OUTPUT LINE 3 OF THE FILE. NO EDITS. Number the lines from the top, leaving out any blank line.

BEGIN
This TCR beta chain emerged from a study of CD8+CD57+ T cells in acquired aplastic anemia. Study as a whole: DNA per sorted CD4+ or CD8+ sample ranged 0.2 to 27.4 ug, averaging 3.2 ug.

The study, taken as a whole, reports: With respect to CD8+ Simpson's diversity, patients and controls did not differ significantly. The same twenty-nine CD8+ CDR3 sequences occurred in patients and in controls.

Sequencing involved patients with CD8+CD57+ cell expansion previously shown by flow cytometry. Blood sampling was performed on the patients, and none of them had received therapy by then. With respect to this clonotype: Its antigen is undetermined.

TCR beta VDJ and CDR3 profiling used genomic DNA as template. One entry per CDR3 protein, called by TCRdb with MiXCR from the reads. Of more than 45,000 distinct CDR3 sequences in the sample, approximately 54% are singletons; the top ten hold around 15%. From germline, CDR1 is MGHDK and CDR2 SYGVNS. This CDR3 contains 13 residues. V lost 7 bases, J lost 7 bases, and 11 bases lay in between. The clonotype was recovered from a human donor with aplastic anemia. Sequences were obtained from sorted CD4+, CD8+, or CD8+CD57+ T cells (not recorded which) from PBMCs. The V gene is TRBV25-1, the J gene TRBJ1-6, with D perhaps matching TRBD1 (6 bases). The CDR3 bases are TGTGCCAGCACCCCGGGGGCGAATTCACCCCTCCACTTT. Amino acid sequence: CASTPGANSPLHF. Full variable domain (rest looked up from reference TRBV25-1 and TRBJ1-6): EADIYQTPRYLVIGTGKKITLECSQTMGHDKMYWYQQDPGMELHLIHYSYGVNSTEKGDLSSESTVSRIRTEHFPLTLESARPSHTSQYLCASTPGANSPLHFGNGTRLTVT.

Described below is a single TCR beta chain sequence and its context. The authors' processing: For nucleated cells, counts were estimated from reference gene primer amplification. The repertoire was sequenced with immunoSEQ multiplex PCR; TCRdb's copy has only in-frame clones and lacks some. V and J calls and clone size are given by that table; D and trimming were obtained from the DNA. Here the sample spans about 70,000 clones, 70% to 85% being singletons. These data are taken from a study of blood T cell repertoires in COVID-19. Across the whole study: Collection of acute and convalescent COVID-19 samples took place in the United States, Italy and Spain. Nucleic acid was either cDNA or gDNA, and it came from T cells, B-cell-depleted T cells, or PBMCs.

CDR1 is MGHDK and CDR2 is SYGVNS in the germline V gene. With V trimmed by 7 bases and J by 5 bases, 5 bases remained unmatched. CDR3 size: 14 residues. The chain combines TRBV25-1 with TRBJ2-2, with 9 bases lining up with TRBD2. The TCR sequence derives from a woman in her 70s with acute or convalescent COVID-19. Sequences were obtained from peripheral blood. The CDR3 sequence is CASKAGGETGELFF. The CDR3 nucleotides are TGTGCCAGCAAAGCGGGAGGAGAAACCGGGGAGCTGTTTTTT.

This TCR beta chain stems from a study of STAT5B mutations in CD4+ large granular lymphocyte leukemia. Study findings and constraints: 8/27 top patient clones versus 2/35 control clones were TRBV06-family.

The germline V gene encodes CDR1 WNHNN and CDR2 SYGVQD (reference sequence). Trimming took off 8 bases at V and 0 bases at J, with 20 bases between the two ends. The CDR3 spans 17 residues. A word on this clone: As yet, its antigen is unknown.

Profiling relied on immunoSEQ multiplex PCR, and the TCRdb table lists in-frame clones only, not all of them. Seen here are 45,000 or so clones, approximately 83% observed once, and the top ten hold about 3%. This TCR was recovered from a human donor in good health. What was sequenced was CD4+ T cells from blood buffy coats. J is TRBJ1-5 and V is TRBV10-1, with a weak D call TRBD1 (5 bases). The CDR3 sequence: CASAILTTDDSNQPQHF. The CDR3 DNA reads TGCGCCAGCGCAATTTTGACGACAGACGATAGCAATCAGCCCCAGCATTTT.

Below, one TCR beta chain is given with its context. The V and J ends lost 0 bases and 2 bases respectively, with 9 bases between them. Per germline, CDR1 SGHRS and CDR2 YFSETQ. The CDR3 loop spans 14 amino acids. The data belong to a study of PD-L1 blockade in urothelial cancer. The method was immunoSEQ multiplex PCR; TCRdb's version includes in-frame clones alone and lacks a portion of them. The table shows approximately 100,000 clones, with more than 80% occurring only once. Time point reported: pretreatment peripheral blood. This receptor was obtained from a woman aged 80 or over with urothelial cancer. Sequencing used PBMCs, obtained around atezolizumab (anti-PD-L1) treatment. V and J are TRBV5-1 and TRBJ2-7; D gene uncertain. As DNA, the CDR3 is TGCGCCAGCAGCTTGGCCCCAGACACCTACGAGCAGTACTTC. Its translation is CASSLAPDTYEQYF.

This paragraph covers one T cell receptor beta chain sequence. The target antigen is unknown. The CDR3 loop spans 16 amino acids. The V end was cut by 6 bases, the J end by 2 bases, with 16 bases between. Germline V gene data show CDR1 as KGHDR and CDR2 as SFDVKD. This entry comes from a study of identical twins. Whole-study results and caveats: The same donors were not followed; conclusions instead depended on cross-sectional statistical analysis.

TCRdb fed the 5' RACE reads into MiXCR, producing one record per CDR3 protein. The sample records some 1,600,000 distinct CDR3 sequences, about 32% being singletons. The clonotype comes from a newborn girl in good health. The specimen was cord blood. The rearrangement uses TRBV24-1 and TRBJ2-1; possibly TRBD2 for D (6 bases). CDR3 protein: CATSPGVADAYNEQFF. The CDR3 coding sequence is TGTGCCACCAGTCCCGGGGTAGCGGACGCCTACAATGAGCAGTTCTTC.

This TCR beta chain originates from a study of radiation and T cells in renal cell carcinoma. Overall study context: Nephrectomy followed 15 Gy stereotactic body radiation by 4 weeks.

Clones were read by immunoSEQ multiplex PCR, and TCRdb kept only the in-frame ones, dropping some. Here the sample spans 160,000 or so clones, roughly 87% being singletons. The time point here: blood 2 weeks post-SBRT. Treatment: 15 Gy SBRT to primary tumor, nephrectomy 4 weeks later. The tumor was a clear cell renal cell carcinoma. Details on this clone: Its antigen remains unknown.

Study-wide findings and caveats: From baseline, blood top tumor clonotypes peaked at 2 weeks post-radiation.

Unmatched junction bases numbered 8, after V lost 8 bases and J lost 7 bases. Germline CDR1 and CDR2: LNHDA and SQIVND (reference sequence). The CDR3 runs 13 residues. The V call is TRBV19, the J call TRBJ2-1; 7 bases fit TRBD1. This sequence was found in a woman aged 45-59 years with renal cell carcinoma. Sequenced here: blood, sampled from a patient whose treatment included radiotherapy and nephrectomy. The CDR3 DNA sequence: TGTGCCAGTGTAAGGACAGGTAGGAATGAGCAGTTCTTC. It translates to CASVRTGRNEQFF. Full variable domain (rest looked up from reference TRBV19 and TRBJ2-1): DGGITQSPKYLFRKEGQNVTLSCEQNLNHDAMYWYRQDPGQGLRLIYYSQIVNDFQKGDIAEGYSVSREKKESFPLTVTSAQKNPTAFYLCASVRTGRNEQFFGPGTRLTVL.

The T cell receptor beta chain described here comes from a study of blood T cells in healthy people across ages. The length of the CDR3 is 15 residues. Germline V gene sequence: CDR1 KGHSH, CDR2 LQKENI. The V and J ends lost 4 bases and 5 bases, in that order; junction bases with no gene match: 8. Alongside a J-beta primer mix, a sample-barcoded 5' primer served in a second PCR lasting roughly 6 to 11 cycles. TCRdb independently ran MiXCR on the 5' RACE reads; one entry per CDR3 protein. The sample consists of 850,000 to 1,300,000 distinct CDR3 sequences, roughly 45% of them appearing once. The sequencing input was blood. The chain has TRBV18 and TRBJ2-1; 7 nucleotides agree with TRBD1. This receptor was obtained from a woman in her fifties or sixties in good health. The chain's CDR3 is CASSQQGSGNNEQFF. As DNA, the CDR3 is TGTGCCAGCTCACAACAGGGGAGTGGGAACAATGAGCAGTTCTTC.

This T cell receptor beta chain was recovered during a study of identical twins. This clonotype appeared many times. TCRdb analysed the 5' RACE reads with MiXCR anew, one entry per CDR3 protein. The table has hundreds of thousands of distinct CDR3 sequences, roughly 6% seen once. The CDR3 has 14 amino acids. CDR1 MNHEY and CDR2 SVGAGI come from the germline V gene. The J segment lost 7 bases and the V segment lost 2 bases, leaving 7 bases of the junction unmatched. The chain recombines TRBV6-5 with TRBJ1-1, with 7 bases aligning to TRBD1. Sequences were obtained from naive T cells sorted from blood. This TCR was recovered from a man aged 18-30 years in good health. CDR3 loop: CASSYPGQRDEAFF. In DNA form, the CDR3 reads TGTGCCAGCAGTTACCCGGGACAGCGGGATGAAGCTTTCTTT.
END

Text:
Sequencing involved patients with CD8+CD57+ cell expansion previously shown by flow cytometry. Blood sampling was performed on the patients, and none of them had received therapy by then. With respect to this clonotype: Its antigen is undetermined.